Friday, November 28, 2008
Thursday, November 27, 2008
Wednesday, November 26, 2008
Journalism died in 2008 after an extended illness. The grand old profession had it's roots in the messengers, couriers, and town criers of old. The object was to report the news. Advancing technology over the years, from print, to wire services, radio, television, and the internet allowed journalism to grow and thrive. Sadly, it had shown signs of failing health since the mid seventies and died an ugly death this political season.
By definition, Journalism is the profession of the collection and editing of news for presentation through the media. The word was included in Webster's dictionary in 1829 describing "writing designed for publication in a newspaper or magazine
writing characterized by a direct presentation of facts or description of events without an attempt at interpretation." When most of us think of journalism, we think of a "reporter", one who uncovers the facts and reports them to the public through his or her particular media.
Editorially, the management of various media enterprises can also present their points of view on current issues and report on the actions of the government, public officials, corporate executives, interest groups, media houses, and those who hold social power or authority. Journalism is described as "The'Fourth Estate.
In 1841,Thomas Carlyle wrote in On Heroes and Hero Worship these words:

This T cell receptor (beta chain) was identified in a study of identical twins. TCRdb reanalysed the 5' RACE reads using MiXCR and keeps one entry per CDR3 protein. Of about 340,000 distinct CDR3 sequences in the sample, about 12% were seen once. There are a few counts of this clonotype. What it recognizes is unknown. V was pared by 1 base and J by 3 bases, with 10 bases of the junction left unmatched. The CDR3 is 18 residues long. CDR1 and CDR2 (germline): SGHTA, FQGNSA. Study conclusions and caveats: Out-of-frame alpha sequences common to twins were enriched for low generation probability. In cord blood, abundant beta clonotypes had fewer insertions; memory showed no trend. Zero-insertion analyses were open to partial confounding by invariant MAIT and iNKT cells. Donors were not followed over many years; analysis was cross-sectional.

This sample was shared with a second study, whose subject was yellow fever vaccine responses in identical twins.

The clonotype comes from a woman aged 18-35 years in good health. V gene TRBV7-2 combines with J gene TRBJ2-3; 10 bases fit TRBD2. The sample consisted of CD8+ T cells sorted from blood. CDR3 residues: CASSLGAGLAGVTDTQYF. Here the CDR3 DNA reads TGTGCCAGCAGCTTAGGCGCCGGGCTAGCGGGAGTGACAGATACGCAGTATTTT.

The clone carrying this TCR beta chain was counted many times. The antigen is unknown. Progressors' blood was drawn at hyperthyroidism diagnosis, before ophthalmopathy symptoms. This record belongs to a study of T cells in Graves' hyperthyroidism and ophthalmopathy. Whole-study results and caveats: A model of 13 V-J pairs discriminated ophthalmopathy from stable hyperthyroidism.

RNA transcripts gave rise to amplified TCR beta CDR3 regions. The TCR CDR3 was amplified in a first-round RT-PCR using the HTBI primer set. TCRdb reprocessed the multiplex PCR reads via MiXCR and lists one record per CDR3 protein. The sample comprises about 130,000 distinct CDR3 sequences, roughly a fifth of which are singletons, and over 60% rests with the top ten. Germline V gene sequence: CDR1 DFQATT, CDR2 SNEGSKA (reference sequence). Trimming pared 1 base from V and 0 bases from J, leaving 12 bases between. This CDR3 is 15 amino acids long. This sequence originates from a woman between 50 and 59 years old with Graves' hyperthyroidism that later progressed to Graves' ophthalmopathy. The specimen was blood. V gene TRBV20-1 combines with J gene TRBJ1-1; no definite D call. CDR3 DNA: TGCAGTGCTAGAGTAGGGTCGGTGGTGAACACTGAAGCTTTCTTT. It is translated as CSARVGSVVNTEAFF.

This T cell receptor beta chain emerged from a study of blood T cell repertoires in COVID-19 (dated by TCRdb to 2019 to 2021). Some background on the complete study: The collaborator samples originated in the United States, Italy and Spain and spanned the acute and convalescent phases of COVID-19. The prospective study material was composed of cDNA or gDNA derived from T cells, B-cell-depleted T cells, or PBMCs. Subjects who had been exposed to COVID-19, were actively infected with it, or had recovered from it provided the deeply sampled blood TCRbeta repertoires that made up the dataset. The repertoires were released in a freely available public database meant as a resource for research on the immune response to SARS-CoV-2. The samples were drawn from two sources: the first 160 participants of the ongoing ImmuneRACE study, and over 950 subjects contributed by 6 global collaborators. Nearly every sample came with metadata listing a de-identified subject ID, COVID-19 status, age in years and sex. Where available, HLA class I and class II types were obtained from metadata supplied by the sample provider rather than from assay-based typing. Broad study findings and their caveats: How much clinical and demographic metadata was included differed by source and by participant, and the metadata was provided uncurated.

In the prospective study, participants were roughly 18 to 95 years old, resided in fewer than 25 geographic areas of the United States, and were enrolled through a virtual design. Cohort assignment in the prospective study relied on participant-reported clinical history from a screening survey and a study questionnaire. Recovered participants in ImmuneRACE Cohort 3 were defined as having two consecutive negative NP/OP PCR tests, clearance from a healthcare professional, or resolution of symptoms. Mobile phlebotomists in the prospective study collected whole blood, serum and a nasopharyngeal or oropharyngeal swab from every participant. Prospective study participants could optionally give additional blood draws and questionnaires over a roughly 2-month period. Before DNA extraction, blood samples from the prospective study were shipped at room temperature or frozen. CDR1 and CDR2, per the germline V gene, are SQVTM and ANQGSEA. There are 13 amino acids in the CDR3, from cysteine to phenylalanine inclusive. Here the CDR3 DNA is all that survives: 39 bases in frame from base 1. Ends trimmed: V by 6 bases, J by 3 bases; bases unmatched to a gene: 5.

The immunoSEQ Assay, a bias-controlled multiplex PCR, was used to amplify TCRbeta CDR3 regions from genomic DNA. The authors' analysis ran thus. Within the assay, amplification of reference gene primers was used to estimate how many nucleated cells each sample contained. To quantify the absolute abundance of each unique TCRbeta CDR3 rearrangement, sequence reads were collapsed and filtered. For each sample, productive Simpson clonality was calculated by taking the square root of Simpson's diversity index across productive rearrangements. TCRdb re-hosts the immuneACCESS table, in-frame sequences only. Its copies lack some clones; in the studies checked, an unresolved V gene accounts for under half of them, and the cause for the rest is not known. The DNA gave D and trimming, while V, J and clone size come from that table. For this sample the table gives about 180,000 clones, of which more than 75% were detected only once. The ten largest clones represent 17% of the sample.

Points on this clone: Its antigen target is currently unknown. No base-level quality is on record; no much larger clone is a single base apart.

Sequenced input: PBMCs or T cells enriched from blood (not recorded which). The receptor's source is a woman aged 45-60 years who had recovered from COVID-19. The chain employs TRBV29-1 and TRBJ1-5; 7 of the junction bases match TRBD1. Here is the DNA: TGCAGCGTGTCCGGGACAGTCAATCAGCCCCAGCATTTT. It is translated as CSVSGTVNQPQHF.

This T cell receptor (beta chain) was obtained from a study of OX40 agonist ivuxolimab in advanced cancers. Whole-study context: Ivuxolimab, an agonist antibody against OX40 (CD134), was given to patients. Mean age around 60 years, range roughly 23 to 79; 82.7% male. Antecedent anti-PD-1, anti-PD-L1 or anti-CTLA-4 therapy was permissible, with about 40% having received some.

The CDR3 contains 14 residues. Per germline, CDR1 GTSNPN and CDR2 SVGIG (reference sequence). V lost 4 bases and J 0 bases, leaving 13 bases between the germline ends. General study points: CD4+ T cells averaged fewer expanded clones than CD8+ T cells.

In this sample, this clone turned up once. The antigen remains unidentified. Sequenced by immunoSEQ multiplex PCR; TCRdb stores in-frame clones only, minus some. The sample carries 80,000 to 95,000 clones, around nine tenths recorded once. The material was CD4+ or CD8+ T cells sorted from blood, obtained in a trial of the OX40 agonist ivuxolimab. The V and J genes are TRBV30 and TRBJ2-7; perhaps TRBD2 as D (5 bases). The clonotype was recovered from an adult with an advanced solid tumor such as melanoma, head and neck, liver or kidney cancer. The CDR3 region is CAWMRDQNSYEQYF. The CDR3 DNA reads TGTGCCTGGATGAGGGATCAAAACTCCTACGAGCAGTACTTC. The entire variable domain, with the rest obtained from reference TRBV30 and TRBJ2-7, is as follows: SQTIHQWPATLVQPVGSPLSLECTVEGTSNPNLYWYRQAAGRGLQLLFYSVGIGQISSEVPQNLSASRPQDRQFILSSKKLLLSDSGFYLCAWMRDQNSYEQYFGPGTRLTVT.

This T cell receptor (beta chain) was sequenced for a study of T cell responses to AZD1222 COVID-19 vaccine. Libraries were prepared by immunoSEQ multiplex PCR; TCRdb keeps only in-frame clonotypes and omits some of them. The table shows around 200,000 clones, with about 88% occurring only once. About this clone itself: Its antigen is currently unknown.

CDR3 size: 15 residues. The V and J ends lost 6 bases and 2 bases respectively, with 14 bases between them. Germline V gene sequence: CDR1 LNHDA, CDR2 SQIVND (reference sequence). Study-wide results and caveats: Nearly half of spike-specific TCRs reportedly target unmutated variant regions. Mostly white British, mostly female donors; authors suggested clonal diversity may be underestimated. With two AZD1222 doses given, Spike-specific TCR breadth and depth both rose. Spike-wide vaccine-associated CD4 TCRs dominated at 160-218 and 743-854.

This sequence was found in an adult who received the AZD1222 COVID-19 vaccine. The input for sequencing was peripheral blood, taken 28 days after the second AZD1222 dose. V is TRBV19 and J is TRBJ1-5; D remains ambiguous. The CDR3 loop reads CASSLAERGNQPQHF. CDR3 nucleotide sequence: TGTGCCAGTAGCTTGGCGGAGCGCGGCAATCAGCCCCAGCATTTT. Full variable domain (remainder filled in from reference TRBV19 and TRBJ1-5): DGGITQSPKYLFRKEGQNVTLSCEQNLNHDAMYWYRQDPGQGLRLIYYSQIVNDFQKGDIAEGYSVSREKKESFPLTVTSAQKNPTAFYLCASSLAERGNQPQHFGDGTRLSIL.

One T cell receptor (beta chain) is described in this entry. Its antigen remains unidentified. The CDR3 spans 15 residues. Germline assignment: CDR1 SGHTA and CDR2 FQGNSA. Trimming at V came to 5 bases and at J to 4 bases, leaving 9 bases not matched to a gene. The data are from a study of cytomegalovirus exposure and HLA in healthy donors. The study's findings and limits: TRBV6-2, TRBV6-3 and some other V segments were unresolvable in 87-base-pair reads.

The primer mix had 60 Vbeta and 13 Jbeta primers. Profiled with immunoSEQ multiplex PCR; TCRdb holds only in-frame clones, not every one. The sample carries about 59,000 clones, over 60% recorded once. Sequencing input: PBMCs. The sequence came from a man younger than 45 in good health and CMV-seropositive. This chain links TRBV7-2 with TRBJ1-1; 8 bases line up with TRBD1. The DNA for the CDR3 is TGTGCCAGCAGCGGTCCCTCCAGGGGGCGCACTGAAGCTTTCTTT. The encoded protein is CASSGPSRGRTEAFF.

". . . The affairs of the nation were there deliberated and decided; what we were to do as a nation. But does not, though the name Parliament subsists, the parliamentary debate go on now, everywhere and at all times, in a far more comprehensive way, out of Parliament altogether? Burke said there were Three Estates in Parliament; but, in the Reporters' Gallery yonder, there sat a Fourth Estate more important far than they all. It is not a figure of speech, or a witty saying; it is a literal fact,--very momentous to us in these times. Literature is our Parliament too. Printing, which comes necessarily out of Writing, I say often, is equivalent to Democracy: invent Writing, Democracy is inevitable. Writing brings Printing; brings universal everyday extempore Printing, as we see at present. Whoever can speak, speaking now to the whole nation, becomes a power, a branch of government, with inalienable weight in law-making, in all acts of authority. It matters not what rank he has, what revenues or garnitures. The requisite thing is, that he have a tongue which others will listen to; this and nothing more is requisite. The nation is governed by all that has tongue in the nation: Democracy is virtually there. Add only, that whatsoever power exists will have itself, by and by, organized; working secretly under bandages, obscurations, obstructions, it will never rest till it get to work free, unencumbered, visible to all. Democracy virtually